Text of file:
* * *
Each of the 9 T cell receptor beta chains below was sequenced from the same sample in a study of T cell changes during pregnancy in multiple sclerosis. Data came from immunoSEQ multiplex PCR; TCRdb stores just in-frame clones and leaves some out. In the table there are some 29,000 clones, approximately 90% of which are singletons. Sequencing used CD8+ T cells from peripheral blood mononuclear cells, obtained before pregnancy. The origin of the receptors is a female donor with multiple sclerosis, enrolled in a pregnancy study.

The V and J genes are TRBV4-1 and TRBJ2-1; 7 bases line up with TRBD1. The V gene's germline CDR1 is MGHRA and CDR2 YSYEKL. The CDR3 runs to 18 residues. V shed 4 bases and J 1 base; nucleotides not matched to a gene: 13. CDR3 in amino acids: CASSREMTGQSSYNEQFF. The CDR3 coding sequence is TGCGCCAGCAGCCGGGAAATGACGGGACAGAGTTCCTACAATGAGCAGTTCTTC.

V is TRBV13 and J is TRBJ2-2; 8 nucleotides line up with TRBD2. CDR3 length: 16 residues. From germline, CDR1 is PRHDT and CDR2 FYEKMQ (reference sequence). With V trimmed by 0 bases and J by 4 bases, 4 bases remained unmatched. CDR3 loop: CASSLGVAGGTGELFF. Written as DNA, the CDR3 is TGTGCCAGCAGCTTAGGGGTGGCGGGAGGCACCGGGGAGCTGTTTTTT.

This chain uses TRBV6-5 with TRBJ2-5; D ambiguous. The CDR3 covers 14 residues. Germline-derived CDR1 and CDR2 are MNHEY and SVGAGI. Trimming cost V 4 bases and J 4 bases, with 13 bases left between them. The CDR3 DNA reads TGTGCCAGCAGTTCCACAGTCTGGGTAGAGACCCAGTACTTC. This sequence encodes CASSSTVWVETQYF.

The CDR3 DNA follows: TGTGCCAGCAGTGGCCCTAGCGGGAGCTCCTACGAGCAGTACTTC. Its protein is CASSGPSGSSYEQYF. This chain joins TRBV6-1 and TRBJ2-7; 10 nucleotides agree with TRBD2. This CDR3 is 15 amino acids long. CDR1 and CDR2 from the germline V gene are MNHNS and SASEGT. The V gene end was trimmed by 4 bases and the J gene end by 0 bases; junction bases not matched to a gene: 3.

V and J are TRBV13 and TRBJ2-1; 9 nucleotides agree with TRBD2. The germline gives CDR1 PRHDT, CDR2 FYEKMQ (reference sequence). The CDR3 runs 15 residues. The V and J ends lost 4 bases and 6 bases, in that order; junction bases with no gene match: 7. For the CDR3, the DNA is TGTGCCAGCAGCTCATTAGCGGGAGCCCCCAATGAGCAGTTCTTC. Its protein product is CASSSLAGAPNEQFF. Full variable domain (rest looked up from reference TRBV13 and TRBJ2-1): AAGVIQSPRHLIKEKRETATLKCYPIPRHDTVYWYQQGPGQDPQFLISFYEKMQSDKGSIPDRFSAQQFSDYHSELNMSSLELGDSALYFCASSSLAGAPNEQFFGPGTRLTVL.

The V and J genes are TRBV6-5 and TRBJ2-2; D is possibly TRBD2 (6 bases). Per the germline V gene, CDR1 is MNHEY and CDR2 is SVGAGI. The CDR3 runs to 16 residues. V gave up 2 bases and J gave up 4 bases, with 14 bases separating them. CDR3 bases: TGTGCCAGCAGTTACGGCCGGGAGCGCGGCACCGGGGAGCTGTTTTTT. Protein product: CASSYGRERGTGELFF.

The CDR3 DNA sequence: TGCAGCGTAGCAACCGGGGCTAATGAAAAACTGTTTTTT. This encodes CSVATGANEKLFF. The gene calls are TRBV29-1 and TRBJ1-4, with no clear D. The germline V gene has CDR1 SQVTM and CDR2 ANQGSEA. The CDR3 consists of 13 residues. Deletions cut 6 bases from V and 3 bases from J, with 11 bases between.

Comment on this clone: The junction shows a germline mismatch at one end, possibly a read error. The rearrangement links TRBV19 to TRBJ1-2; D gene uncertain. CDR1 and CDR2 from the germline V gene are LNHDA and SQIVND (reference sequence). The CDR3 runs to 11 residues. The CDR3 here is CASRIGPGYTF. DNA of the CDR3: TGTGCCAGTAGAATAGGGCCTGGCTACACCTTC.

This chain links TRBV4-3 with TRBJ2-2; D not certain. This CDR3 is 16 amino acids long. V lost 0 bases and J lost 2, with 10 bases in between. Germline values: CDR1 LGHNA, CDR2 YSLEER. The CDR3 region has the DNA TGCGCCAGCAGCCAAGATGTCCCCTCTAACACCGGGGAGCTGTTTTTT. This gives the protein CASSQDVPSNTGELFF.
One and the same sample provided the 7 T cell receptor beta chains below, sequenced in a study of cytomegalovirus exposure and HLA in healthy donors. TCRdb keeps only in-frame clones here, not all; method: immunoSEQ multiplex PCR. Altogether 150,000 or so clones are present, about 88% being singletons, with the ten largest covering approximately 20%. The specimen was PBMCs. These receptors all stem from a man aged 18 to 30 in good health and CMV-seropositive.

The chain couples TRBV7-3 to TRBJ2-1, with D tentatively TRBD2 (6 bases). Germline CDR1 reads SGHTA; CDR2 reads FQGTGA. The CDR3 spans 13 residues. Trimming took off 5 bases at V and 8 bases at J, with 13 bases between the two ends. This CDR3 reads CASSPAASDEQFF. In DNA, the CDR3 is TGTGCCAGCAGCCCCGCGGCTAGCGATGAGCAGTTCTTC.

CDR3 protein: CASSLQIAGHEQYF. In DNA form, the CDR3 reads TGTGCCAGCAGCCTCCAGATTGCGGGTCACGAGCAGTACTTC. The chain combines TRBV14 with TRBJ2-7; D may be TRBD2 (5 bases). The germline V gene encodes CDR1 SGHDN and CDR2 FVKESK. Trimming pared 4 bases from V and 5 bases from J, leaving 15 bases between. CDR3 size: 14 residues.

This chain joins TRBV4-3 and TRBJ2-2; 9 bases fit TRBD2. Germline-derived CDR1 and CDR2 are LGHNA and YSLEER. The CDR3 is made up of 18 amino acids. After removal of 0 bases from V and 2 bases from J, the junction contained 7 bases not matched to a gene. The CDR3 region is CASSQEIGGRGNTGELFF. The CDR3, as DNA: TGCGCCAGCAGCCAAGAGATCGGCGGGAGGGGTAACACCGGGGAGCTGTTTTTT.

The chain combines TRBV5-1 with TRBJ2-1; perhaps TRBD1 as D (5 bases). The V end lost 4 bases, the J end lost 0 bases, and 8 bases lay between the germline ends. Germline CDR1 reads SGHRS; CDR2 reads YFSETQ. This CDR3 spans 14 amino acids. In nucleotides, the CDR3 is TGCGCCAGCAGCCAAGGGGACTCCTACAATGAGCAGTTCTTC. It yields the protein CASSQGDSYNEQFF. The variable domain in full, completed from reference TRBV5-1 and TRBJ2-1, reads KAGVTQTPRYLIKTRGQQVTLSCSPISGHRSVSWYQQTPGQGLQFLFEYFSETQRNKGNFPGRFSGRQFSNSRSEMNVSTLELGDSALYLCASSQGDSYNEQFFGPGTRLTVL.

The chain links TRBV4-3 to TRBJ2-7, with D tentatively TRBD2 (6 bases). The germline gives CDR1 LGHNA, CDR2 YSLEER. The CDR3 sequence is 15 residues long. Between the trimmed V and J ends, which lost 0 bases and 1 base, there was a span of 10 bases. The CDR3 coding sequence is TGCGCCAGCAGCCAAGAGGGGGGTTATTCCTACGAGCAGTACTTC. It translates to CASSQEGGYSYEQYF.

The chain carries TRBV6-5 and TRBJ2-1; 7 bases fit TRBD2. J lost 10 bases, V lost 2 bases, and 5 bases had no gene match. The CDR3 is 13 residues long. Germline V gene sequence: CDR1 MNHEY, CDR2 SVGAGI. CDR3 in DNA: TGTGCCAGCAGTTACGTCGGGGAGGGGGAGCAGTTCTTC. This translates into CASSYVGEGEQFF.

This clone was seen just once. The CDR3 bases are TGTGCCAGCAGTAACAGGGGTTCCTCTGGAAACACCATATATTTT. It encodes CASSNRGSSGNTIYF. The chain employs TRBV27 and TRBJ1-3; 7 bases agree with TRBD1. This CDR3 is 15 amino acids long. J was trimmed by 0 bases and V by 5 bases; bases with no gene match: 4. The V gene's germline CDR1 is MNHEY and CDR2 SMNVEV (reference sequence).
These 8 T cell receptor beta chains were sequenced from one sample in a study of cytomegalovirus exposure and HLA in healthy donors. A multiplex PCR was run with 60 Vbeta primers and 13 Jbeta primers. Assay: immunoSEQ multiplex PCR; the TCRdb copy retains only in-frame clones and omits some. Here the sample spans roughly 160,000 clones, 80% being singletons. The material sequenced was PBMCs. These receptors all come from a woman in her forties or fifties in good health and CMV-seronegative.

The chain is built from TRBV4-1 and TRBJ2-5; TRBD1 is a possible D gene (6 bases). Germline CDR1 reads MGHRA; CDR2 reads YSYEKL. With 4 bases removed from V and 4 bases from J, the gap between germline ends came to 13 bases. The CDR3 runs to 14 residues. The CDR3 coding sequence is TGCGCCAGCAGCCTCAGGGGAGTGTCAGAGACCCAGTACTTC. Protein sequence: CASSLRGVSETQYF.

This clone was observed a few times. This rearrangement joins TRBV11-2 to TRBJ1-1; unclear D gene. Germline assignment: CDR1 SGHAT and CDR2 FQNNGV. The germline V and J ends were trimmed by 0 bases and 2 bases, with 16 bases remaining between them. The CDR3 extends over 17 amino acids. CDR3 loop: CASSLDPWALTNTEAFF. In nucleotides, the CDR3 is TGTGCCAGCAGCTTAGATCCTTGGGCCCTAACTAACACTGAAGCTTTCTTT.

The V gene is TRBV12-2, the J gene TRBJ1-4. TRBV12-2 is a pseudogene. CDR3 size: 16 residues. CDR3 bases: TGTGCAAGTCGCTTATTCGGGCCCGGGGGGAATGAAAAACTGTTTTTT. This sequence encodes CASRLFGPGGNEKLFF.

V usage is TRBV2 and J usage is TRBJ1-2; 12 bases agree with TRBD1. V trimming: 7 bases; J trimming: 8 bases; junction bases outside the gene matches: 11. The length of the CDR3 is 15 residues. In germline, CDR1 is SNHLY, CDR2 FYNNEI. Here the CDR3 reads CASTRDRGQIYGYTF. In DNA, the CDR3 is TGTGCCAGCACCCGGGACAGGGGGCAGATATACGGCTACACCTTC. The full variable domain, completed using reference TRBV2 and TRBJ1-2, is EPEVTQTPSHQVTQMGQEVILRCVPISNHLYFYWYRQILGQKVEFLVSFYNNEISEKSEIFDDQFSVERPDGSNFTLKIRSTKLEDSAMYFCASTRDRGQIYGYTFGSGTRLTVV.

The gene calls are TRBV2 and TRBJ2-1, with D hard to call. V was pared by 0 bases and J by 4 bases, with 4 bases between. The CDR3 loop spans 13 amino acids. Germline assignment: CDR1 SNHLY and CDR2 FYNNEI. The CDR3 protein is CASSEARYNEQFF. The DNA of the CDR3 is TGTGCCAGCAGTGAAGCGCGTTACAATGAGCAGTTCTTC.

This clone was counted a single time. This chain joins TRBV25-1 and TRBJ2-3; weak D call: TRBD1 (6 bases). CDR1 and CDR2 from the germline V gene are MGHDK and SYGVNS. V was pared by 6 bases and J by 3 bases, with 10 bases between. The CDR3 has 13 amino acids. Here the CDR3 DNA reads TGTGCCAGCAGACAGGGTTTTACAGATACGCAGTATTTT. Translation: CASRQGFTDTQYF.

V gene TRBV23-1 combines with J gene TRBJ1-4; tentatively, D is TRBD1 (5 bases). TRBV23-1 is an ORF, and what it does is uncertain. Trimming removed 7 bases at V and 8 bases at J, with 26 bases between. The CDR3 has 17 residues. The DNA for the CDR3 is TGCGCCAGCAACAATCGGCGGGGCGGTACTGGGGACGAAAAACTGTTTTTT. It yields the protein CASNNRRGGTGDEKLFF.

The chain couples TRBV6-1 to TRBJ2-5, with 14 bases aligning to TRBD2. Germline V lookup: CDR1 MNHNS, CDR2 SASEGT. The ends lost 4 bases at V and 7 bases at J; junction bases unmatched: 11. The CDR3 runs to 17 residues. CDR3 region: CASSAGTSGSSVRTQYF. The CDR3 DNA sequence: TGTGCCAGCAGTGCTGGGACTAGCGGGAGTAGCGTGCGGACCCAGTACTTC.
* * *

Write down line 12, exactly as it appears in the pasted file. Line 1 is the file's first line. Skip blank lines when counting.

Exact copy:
The chain couples TRBV7-3 to TRBJ2-1, with D tentatively TRBD2 (6 bases). Germline CDR1 reads SGHTA; CDR2 reads FQGTGA. The CDR3 spans 13 residues. Trimming took off 5 bases at V and 8 bases at J, with 13 bases between the two ends. This CDR3 reads CASSPAASDEQFF. In DNA, the CDR3 is TGTGCCAGCAGCCCCGCGGCTAGCGATGAGCAGTTCTTC.